Noteworthy, juror 8 is a ‘locomotive’ of discussion. No one has ideas regarding the guilt of the young man, which plunges neutral and sympathetic juries into a kind of lethargy. Simultaneously, the antagonists are very active; they play on the weaknesses, resort to aggression and intimidation, and do not give strong arguments. Juror 4 expresses the group’s common sense since the evidence from the prosecution convinces him. Juror 8 takes on an attorney’s role, seeking to rebut allegations if they are not well-founded, and enlisting sympathetic jurors’ support (12 angry men, 2020). Overall, the behavior of jurors 4 and 8 as informal group leaders is respectable. Juror 9 also has the makings of a leader but lacks the inner strength or oratorical talent to convince others of his opinion.

Further, during the discussion, juror 8 proposes to conduct an investigative experiment. He asks to bring a plan of the first witness’ apartment, who managed to get out of bed and reach the door in 15 seconds to see how the accused ran down the stairs after he threatened to kill his father. The experiment confirmed that the first witness, an older man with sore legs, would not cover the distance from the bed to the door in 15 seconds, which indicated that he could only hear someone running down the stairs. Discouraged by the new turn, juror 3 threatens to kill juror 8 if he does not stop, to which juror 8 replies that juror 3 probably does not mean it.

Juror 8, as the already recognized leader, continues to push the group to participate in the discussion and says that the first witness could not hear the sound of the fallen body. According to the second witness, a locomotive was passing along the street at that moment, which would have drowned out any sounds. Juror 8 also says that the victim was 16 inches taller than the accused but was stabbed from top to bottom. The antagonist juror 3 demonstrates that this is possible. But then juror 5, who grew up in the slums, explains that if the accused knew how to use a knife, he would strike from the bottom up. Therefore, juror 8 sows doubt on the jury board, and juror 1 proposes to vote again.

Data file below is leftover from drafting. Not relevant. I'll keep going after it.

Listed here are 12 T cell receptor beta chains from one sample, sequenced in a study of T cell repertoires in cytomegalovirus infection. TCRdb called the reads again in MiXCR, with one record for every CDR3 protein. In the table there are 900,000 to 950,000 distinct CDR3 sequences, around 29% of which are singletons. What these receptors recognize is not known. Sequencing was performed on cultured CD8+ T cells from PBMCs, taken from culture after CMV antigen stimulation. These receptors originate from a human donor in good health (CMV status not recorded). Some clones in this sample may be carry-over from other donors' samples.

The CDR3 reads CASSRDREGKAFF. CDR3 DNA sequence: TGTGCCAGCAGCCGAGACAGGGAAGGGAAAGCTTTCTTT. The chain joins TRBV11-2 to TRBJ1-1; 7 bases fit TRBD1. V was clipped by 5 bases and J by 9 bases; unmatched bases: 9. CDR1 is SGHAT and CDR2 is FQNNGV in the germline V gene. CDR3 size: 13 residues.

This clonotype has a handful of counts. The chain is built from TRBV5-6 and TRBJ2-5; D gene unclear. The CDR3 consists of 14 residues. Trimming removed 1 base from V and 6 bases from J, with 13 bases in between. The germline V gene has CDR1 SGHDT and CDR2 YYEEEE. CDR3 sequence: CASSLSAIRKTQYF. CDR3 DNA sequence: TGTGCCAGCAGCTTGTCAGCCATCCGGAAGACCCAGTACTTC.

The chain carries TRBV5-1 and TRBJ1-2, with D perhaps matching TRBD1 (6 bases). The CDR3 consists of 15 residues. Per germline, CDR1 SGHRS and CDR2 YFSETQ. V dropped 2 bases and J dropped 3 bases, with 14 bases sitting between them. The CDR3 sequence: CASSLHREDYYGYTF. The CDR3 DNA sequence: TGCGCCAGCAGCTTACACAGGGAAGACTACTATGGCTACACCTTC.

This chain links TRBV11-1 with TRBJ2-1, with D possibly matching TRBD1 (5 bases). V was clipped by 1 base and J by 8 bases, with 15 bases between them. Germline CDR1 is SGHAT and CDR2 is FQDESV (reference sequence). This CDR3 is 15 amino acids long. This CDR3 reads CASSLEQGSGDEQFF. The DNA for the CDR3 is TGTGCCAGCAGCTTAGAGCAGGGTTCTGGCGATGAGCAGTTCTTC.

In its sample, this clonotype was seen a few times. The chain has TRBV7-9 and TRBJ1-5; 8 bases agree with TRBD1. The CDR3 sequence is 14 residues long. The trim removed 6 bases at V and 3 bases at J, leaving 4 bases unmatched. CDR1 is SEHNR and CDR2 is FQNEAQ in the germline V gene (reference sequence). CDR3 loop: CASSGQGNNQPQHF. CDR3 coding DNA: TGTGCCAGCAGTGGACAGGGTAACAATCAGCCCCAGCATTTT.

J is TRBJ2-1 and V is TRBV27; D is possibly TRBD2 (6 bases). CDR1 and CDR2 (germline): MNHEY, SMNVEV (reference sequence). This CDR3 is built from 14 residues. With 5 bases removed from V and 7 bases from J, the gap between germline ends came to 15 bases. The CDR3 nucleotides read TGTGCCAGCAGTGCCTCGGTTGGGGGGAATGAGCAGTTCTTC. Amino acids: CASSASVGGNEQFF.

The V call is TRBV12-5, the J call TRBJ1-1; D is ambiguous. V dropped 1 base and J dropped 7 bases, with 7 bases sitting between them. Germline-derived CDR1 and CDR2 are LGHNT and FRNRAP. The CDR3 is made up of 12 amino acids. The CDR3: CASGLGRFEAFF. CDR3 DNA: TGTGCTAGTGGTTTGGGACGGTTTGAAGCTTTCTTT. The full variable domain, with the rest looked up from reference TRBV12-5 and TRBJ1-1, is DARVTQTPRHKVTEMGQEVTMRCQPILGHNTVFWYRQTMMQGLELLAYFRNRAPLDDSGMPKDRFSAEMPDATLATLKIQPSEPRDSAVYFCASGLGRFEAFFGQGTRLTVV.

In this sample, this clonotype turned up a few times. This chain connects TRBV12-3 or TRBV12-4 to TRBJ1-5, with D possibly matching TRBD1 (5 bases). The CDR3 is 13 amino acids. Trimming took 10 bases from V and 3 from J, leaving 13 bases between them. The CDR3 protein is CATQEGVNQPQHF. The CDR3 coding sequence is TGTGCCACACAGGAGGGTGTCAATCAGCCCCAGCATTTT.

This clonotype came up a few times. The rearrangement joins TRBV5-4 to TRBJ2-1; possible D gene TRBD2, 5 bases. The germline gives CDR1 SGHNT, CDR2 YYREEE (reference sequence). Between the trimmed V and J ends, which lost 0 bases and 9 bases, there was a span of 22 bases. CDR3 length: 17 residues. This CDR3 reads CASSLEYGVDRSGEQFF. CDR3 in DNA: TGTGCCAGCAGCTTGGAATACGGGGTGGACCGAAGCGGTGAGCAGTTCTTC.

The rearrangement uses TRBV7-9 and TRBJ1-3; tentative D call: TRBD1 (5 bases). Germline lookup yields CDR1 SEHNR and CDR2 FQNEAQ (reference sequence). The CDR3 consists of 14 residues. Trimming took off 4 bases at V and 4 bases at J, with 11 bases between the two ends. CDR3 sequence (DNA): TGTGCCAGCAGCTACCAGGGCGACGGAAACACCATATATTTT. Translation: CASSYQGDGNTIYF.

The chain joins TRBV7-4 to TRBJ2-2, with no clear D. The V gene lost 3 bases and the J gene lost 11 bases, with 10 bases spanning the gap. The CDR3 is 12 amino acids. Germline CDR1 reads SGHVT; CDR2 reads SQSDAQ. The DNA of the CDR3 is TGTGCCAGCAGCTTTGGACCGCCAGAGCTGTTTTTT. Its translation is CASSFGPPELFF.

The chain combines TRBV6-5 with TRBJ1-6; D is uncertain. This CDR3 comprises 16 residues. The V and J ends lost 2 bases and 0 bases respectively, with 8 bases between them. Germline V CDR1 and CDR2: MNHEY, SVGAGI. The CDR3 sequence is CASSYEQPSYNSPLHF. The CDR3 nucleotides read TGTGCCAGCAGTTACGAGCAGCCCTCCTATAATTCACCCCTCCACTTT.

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The votes are evenly divided this time, but juror 8 ran out of arguments, as juror 4 says that the second witness saw the boy kill his father from a nearby house across the street. However, juror 9 suddenly recalls that the second witness was wearing glasses when she testified in the courtroom. Juror 8 states that since people do not wear glasses when they go to bed, the second witness most likely saw only the killer’s silhouette (12 angry men, 2020). It convinces juror 4 and other jurors, and juror 3 remains the only antagonist who gives up soon. Therefore, the movie demonstrates that one person can change the result of a group decision if he treats the group carefully and with respect and if there are potential supporters in the group.

Thus, the movie was discussed in terms of group behavior forms, namely, group decision-making, communication, leadership, conflict, and negotiation. Juror’s 8 confidence, and correct attitude towards the group, and the predominantly respectful group relationships, helped the jury to make the right decision. None of the leaders had prejudices; on the contrary, the leaders tried to convey arguments to the group members honestly and resisted the antagonists. Therefore, when arguments began to testify in favor of the young man’s innocence, the group could pacify the antagonists, who surrendered.


Twelve angry men, 1954 (2020). [Video file]. Web.